A Chabad-led tour of Israel gave a group of American Jews from the Midwest an up close perspective on the extremes of daily life in Israel when their visit coincided with the terrible massacre at Yeshiva Merkaz Harav on March 6.
Feelings of sadness mixed with feelings of pride, says Rabbi Dovid Rapoport, Chabad representative to Mequon, as his community members observed how the people of Israel resume living amid their raw pain and grief, with a unique intensity—a far cry from the rather quiet, peaceful pace of Midwestern suburban life.
A group of 20 members of Mequon’s Jewish community joined their Chabad leaders, in celebration of 25 years of the Rapoports’ dedication to Mequon.
The tour visited Jerusalem and all of the country’s historic sights, but, say some of the participants, most impressionable during their ten-day stay was the recognition that “despite what The New York Times says, this land is ours.”
Dr. Robert Kliegman, executive vice-president of the Children’s Research Institute at Children’s Hospital of Wisconsin, is a staunch supporter of the Mequon community and the land of Israel. Even though he travels to Israel four times a year to work in Hadassah Hospital’s pediatric department, this trip was unique. Last week he “saw the land through the eyes of the 15 people who had never been before.” For many of those, the trip was an epiphany.
“It’s an experience no Jewish person should live without,” insists Dr. Rick Bernstein upon returning from his maiden trip to Israel. Bernstein and his wife live in Las Vegas where they regularly attend Chabad activities. They heard about the trip from one of the Rapoport sons and decided to join. Their experience “transcends description,” as they lived “the people, history, and spirituality we read about in the Torah.”
For the Bernsteins and many others, it was the dichotomy of Israel that struck a chord. “We met with soldiers on their base across from Lebanon,” says Bernstein. “We knew that those on the other side of the border only want to murder Jews. And yet here at the base, these young, intelligent soldiers are giving up their youth to defend their country and to perform mitzvot.”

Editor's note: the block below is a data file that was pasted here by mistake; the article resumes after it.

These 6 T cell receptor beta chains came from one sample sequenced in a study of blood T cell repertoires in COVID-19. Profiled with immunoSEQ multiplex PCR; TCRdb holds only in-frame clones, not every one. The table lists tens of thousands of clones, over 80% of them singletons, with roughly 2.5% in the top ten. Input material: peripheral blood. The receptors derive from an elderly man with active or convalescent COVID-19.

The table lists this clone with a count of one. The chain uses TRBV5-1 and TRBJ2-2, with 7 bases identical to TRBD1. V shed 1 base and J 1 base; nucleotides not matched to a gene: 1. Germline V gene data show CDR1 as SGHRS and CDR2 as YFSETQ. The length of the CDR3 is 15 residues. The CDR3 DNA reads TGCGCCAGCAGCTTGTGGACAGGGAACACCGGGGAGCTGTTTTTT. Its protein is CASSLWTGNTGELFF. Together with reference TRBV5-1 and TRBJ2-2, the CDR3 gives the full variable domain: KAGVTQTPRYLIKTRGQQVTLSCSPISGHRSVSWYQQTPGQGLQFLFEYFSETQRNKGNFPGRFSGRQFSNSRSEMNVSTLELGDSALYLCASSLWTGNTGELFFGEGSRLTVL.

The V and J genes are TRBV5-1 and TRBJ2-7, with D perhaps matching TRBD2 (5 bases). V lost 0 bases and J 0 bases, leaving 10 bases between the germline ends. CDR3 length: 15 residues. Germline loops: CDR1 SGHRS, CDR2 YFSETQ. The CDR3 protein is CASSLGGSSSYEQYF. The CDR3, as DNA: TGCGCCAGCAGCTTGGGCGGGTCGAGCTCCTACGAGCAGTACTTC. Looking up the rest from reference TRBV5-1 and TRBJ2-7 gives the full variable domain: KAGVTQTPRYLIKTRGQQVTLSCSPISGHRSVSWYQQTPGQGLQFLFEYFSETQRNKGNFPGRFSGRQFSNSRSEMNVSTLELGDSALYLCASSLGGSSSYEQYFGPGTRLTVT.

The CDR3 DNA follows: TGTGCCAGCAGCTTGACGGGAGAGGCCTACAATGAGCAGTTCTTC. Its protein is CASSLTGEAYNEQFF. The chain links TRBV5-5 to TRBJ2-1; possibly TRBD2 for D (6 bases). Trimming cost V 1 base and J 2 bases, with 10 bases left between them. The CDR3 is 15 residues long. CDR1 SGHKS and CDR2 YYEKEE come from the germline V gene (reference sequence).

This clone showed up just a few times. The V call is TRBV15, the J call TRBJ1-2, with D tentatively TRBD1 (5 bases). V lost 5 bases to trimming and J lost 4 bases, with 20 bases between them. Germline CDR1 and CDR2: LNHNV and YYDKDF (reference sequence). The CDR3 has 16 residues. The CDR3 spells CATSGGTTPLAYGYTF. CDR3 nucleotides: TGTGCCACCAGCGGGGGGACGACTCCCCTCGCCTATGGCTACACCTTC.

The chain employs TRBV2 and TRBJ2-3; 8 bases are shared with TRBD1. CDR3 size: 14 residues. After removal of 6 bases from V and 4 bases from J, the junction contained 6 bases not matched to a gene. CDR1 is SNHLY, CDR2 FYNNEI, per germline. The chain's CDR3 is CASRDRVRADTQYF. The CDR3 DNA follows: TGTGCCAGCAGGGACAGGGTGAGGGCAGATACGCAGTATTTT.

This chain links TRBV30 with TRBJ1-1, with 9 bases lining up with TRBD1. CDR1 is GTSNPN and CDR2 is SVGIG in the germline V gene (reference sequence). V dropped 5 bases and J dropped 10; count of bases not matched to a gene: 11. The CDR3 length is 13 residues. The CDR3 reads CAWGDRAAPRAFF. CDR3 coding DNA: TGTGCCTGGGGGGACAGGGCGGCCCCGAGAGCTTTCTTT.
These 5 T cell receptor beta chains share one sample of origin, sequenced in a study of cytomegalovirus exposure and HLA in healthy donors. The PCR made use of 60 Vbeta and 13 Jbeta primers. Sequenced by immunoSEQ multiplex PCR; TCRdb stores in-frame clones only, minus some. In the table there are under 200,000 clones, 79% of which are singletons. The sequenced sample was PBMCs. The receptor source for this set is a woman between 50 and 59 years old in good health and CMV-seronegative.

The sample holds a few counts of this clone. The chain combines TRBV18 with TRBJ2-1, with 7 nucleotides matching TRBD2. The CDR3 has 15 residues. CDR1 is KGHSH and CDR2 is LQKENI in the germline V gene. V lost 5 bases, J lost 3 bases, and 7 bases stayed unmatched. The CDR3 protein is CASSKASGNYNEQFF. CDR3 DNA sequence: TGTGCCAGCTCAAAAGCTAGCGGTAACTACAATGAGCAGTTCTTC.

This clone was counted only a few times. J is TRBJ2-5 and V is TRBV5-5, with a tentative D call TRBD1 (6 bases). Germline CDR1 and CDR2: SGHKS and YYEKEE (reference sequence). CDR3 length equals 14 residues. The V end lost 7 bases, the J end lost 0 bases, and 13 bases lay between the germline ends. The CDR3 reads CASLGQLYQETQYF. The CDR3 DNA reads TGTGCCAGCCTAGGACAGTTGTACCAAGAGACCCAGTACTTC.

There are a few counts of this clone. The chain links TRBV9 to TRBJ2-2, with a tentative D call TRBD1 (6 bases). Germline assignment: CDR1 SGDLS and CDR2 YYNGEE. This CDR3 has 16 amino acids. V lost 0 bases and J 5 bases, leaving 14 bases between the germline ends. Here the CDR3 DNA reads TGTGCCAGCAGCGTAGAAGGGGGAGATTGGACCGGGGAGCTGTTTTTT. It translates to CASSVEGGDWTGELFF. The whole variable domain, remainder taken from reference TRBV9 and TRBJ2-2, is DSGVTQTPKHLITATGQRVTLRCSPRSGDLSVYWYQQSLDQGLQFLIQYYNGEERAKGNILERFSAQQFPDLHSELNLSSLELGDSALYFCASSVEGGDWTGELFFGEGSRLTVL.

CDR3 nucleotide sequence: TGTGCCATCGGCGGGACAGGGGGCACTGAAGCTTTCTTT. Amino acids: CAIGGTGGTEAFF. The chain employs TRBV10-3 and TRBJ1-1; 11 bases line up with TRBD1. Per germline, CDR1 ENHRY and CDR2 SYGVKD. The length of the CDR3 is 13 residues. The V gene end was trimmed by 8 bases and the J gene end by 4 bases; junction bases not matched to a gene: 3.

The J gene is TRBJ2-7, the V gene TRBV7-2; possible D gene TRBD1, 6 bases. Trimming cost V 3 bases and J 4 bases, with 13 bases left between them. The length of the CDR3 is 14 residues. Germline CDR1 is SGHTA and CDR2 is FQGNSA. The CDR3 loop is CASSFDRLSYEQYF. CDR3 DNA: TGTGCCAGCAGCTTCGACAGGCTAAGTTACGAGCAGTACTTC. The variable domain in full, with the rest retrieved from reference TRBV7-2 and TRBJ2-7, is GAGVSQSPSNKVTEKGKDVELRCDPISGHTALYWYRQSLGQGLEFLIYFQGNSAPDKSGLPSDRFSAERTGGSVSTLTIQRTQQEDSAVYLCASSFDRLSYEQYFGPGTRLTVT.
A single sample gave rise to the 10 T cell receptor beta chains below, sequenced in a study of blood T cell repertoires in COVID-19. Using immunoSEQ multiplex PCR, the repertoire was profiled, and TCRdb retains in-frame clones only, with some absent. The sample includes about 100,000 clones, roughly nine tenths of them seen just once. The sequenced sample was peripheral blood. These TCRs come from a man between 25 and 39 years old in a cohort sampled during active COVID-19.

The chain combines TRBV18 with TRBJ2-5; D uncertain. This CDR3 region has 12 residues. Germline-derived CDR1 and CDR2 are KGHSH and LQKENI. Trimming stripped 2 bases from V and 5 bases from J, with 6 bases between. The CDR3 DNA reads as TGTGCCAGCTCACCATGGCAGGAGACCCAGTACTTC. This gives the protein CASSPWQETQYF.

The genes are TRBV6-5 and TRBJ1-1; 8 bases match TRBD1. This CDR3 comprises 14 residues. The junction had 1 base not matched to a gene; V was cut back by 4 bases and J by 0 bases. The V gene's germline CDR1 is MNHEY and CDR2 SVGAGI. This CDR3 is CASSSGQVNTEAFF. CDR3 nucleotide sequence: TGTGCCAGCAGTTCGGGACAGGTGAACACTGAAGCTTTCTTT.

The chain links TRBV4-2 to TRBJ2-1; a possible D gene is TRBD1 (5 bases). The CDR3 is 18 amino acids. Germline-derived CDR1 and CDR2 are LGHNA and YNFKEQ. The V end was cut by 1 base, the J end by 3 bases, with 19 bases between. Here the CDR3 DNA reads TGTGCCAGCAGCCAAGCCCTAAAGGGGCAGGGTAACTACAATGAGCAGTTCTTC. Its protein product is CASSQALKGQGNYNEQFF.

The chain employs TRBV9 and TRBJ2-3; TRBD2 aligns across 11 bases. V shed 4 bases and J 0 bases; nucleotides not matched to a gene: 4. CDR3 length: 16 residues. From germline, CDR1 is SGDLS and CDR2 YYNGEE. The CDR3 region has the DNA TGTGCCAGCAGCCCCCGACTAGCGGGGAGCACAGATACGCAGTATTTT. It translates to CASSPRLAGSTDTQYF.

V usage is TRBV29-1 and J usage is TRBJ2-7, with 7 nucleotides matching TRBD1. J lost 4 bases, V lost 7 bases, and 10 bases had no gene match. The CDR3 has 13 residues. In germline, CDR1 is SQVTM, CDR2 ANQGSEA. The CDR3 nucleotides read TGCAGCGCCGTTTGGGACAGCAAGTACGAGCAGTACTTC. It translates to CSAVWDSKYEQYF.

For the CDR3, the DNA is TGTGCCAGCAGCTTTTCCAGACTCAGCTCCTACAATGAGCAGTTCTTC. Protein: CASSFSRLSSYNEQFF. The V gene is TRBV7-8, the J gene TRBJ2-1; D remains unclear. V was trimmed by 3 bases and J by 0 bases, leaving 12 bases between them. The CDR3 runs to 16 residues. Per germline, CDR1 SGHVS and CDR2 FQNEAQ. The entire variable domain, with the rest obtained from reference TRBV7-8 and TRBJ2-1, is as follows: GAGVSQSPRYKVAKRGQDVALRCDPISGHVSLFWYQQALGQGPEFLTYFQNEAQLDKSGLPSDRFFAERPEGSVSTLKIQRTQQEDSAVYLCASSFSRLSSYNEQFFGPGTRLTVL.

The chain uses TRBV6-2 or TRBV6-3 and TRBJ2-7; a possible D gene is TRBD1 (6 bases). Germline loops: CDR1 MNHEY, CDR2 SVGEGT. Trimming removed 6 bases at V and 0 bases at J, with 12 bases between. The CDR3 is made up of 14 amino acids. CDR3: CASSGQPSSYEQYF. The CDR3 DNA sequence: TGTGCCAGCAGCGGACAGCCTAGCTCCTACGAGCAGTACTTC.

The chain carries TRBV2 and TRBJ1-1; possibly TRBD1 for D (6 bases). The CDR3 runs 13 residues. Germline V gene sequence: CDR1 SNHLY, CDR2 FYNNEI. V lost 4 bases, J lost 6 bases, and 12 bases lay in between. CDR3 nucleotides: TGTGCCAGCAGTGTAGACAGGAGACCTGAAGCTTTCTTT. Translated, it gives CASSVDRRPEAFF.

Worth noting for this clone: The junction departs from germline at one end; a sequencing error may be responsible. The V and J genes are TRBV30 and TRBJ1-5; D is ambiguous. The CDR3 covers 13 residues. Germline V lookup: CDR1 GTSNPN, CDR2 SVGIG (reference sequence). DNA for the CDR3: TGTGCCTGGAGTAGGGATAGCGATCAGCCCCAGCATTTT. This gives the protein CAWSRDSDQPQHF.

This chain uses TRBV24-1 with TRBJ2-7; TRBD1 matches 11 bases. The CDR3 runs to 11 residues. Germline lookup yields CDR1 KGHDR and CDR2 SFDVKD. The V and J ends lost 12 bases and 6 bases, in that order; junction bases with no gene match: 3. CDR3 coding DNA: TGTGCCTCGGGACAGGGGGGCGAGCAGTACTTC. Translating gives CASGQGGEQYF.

The Mequonites prayed at the Kotel on Friday following the massacre at Yeshivat Merkaz Harav. Dr. Kliegman describes the scene: “There was a group of teenage yeshiva boys dancing with soldiers in the packed courtyard.” While they mourned the collective loss, these proud Jews still found the joy to celebrate Shabbat. “That’s what Israel is about. We bury our dead and then continue to live and celebrate life.”
Jay and Reisa Met hope their pre-teen children will take inspiration from the family’s first visit to Israel. The Mets wanted their son and daughter to “see their roots” and “feel good about being Jewish.” Upon their return, Met says she herself “feels stronger about being Jewish,” and now has a great “pride in the land.”
Organizer Rabbi Menachem Rapoport says the trip strengthened their connection to Israel and provided an opportunity for community members to bond.
He describes the trip to Israel as "one long, powerful farbrengen,” leaving many inspired to grow in their spiritual observance.
Mequon, a typical Midwest suburb north of Milwaukee has grown dramatically since the early 1980s. Beginning with weekly minyan they started in their basement, it has sinced developed into a thriving community complete with an award-winning preschool and a fabulously upgraded property.